Heavy guitar chords were struck one after another and the large curtains opened revealing the six piece band, Bowie Revisited with their opening song, Station To Station. While not what the average person might consider a big hit, for Bowie purists this is a well known single and title track. With this song as an opener it was a perfect insight into what to expect, big hits and some lesser ones as well. No matter what song was played it was however almost two hours of one great song after another in the celebration of David Bowie’s music. That being said lead vocalist, Daniel Volj, does not don any of the Ziiggy or Aladdin Sane costumes. The closest he gets is half of the thin white duke persona with a white shirt and vest. While there may be no costumes, vocally Daniel is really good at bringing out Bowie’s baritone. This show is a after all a celebration on pretty much the music of David Bowie.
The band have literally mastered the music and some extra credit goes to the perfection of the arrangements. Instead of the standard 1974 version of Rebel Rebel, they played it more like it was done during the 2003 Reality era. It gave a familiar song a nice touch of uniqueness. China Girl came early in the set and Daniel evoked some Bowie theatrics with the “She says… shhh.” That’s another thing about Daniel’s performance. He is certainly a pro on stage and does many theatrical hand gestures that acts (literally) as a filling.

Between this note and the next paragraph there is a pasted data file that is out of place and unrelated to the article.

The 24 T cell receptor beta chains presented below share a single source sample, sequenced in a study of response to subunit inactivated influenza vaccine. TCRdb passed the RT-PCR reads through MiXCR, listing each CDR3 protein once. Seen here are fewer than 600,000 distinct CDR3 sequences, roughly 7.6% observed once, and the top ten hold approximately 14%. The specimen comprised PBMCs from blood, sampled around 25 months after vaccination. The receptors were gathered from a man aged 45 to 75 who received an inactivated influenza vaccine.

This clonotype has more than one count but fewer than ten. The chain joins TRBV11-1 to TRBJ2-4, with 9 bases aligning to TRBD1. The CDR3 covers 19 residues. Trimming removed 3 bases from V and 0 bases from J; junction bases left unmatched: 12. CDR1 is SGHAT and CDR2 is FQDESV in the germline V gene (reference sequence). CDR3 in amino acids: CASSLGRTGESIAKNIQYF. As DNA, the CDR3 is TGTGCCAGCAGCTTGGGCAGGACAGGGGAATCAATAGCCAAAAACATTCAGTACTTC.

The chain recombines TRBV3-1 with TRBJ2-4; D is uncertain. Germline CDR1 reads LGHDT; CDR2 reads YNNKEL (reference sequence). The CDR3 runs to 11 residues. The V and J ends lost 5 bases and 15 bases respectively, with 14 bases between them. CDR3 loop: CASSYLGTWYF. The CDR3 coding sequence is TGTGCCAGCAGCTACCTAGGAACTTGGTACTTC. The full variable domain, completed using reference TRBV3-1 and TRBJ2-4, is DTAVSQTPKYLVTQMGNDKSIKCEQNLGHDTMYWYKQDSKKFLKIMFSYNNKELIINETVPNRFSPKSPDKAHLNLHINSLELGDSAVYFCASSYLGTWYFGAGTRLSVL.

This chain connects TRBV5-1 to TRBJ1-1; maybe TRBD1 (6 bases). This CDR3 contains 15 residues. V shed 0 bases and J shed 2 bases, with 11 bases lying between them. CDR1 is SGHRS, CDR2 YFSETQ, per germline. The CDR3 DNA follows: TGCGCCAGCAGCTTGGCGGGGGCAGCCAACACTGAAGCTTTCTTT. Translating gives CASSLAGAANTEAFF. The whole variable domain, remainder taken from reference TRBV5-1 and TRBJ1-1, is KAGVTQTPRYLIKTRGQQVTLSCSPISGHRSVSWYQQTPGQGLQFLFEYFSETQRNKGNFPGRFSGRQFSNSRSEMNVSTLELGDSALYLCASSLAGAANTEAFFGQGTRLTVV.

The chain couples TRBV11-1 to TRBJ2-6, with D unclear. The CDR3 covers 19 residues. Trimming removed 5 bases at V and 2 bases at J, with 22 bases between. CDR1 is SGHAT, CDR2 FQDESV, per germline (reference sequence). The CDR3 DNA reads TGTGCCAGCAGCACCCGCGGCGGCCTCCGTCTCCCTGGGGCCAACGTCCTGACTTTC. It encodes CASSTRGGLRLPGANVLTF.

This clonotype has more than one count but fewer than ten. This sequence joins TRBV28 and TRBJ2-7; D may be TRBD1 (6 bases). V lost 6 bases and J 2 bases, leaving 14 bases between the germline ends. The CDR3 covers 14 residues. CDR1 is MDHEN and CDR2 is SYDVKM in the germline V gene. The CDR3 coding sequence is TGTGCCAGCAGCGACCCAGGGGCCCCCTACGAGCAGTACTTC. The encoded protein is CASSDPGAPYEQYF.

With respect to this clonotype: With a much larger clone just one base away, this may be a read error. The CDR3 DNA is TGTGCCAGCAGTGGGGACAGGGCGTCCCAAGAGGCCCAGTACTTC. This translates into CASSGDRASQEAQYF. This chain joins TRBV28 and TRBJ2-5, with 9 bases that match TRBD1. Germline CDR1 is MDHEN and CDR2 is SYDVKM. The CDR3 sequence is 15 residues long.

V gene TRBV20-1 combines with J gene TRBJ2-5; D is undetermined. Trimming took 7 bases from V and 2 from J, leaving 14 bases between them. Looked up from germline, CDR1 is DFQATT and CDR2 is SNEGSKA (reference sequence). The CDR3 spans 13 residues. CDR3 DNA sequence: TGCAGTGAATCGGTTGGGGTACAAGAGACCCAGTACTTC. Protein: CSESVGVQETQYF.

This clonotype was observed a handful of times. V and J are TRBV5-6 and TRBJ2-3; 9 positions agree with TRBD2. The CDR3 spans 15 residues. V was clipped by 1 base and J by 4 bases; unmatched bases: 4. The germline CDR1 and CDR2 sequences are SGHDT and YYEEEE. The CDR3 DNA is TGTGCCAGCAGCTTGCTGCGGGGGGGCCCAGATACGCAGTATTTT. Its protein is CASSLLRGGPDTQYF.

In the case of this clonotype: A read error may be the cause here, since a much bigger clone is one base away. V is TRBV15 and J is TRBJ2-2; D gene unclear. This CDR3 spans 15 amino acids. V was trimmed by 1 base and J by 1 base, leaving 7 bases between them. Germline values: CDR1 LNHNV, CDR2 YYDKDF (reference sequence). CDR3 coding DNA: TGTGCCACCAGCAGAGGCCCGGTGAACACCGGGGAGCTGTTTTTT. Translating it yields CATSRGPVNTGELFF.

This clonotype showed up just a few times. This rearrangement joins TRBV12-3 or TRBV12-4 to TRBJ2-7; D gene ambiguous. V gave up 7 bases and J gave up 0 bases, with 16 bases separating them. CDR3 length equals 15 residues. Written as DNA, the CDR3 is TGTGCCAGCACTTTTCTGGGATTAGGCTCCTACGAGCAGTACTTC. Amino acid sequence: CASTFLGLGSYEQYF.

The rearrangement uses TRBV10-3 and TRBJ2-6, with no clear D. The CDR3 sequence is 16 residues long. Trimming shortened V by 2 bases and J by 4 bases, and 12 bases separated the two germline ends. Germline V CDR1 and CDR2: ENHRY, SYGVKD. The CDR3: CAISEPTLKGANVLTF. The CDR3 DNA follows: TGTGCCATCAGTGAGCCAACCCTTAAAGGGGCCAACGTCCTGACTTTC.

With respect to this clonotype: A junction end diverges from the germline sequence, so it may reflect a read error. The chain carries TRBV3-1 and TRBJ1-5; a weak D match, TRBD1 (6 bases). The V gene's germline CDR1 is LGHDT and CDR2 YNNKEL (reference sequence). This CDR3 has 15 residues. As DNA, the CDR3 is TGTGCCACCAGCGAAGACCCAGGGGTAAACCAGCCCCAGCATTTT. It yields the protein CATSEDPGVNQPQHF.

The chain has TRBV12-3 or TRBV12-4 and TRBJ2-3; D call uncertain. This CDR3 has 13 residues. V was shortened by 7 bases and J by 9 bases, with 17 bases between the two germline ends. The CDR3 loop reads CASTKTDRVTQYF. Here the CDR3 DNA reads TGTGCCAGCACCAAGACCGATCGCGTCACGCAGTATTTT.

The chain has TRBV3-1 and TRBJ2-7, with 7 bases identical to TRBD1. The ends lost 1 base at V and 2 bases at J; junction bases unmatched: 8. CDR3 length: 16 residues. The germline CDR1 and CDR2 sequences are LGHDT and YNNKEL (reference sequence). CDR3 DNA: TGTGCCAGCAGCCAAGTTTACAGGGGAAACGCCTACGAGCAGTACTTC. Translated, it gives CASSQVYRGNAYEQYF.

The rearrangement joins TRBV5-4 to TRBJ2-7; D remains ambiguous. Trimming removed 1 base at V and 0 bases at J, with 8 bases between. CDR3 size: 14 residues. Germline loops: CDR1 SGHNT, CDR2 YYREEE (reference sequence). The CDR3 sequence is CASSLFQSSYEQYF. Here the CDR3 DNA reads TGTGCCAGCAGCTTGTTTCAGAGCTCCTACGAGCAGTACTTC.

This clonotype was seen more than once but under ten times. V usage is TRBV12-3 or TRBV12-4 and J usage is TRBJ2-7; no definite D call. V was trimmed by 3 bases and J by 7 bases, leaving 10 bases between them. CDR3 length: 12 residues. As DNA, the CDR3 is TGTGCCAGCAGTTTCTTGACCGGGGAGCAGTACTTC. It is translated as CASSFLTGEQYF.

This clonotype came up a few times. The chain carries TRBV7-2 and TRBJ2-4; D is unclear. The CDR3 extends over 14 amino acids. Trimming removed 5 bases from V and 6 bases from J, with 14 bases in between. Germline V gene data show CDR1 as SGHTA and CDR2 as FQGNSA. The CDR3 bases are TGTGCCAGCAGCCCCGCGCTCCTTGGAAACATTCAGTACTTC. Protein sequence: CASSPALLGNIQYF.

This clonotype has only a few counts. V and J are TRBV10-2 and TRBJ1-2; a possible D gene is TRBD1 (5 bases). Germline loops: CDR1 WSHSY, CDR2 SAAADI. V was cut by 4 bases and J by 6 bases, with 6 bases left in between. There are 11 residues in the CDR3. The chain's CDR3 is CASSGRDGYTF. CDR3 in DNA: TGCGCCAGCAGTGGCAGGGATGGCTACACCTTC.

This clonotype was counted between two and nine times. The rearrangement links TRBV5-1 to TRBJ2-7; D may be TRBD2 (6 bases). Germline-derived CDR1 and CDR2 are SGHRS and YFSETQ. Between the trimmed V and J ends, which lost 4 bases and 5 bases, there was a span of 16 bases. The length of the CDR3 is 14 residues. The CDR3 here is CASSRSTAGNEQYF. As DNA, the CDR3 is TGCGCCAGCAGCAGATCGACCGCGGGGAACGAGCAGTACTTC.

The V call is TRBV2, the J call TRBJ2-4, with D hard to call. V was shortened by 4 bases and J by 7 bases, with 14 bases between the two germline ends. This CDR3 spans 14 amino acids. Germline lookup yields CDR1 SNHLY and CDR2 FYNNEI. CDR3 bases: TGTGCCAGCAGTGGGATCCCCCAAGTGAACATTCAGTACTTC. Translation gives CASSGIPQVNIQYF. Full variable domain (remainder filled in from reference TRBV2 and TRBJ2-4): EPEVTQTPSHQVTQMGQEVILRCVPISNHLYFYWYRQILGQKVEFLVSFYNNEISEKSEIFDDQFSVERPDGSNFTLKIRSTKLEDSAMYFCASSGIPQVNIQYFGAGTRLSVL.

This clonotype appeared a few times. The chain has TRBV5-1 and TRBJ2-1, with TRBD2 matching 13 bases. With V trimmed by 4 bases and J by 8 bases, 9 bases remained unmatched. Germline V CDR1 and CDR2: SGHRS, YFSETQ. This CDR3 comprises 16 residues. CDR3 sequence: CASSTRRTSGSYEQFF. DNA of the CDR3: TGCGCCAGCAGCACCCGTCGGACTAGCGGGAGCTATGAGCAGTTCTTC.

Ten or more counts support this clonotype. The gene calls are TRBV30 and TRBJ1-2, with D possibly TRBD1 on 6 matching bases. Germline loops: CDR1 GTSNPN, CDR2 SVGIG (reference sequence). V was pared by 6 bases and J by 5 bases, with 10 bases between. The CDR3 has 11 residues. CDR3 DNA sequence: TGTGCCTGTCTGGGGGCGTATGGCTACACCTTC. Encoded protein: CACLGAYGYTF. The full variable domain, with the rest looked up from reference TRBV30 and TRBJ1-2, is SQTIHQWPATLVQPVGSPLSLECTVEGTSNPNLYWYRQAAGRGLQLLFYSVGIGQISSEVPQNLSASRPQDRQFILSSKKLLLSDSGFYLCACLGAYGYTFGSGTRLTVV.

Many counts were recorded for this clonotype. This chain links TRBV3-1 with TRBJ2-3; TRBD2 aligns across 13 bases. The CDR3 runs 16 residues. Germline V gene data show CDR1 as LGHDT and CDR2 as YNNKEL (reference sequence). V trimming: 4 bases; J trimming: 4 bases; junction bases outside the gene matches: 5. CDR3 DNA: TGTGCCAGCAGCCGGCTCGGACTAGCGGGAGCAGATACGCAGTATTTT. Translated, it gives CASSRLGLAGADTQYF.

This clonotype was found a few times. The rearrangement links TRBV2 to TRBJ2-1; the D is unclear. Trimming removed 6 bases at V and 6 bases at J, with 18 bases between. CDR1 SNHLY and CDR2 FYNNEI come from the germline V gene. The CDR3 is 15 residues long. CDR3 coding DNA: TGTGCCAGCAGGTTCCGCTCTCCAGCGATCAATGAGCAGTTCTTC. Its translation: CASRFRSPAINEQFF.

I have to say that while some of the greatest hits are performed it’s not strictly a hits show and that’s why I enjoyed it so much. We got hits like Ashes to Ashes, Starman, Suffragette City, and Fame (Bowie’s first number one single). We were also treated to songs like I’m Afraid of Americans, which this band really rocked out. Stay and even Wild is the Wind were pleasant surprises. A personal favourite was the deep performance of, Cat People. For Bowie purists it fit closer to the improved Giorgio Moroder soundtrack production than the Let’s Dance Nile Rodger’s version.
The lighting and screen footage was very impressive and added a lot to the evening’s celebration. The screen’s only Bowie reference all night were two images. Again it’s all about the music. The screen effects theatricality came into play when there were projections of constellations during Space Oddity. Another time a very effective twirling kaleidoscope made you feel like you were moving. The array of lighting which at times were like laser effects and intense strobes made things visually appealing.
I must give extra credit to bassist/vocalist, Marie-Anne Arsenault who’s bass playing and bopping around was fun to watch. However it was her high vocal spotlight while duetting with Daniel on Under Pressure that was a highlight. Truth be told I preferred Marie-Anne’s vocals to that of Gail Anne Dorsey herself. Keyboardist Guillaume Marchand had a chance to show off his skills on the intro to Changes. Guitarists, Daniel Marsolais and François Bruneau rocked out on their guitars all night. One of whom almost looked like, Reeves Gabrels. Max Lalrene kept the beats on a raised drum kit with the Bowie Revisited logo on the bass drum. This band has really got it down.
Let’s Dance started as a slow lounge ballad and then kicked into the full gear version everyone was hoping to hear and dance to, that turned into a a medley of 1984. Daniel asked the crowd if they were ready to rock twice and then came Ziggy Stardust. It ended with another pleasant surprise, All the Young Dudes. The encore was an appropriate Heroes which Daniel Volj and his bandmates must have felt like since this was the Montreal premiere. Make sure to check out the next shows at L’Explosion in St-Hyacinthe, Sept 9th and The Brass Monkey in Ottawa Sept 22nd to relive the music of the most influential artist, ever!
Station to Station
The Man Who Sold the World
Wild is the Wind
Ashes to Ashes
I’m Afraid of Americans
Let’s Dance / 1984
All the Young Dudes
Daniel Volj and Ron RoXtar*. I obviously had to wear my custom made Serious Moonlight tour suit.